Russian media reports say the Head of the Government of the Russian Federation, Mikhail Mishustin, has signed a decree on making changes to the resolution on the list of narcotic drugs subject to state control.

Several new substances, including turbina corymbosa and peganum harmala, known in Tajikistan as “hazorespand”, have reportedly been added to the list.     

These plants have reportedly been added to the list of narcotic drugs subject to state control based on request from the Interior Ministry of the Russian Federation “in order to prevent their illegal cultivation and trafficking in Russia.”  

In Central Asia, Peganum harmala has been traditionally used for medical purposes, e.g. for treating skin diseases, joint pain, sore throat and cough.  It is also applied as an apotropaic means – fumigation with the smoke of burning dried twigs of Peganum harmala is commonly practiced to ward off evil spirits, “evil eye” and other malevolent forces.  According to the other explanations, it has purifying effects and kills microbes.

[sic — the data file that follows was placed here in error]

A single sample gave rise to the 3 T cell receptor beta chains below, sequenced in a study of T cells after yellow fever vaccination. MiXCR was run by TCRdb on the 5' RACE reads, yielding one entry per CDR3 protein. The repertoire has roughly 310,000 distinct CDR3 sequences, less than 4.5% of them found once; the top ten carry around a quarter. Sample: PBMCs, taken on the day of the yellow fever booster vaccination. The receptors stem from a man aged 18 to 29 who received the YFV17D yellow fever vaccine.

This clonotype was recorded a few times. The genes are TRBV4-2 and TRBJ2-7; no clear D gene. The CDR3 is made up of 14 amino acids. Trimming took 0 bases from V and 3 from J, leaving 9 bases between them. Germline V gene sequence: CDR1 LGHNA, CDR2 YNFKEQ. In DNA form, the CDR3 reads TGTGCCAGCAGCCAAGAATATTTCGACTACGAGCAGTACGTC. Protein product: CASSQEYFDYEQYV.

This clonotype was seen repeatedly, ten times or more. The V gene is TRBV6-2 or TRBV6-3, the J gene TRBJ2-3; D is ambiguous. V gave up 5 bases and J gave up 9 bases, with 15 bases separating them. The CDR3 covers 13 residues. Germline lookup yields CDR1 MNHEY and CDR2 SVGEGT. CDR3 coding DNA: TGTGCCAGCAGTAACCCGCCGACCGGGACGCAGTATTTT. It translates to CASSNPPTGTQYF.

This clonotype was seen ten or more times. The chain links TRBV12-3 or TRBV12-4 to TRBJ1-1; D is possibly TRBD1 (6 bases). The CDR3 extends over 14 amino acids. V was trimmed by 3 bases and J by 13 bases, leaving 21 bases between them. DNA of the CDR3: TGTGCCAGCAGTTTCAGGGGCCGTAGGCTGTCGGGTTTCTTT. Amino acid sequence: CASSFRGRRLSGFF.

Peganum harmala, commonly called wild rue, Syrian rue, African rue, esfand or espand, or harmel, is a perennial, herbaceous plant, with a woody underground rootstock, of the family Nitrariaceae, usually growing in saline soils in temperate desert and Mediterranean regions.  Its common English-language name came about because of a resemblance to rue (to which it is not related).  Because eating it would sicken or kill livestock, it is considered a noxious weed in a number of countries.  It has become an invasive species in some regions of the western United States. The plant is popular in Middle Eastern and north African folk medicine. The alkaloids contained in the plant, including the seeds, are monoamine oxidase inhibitors (Harmine, Harmaline).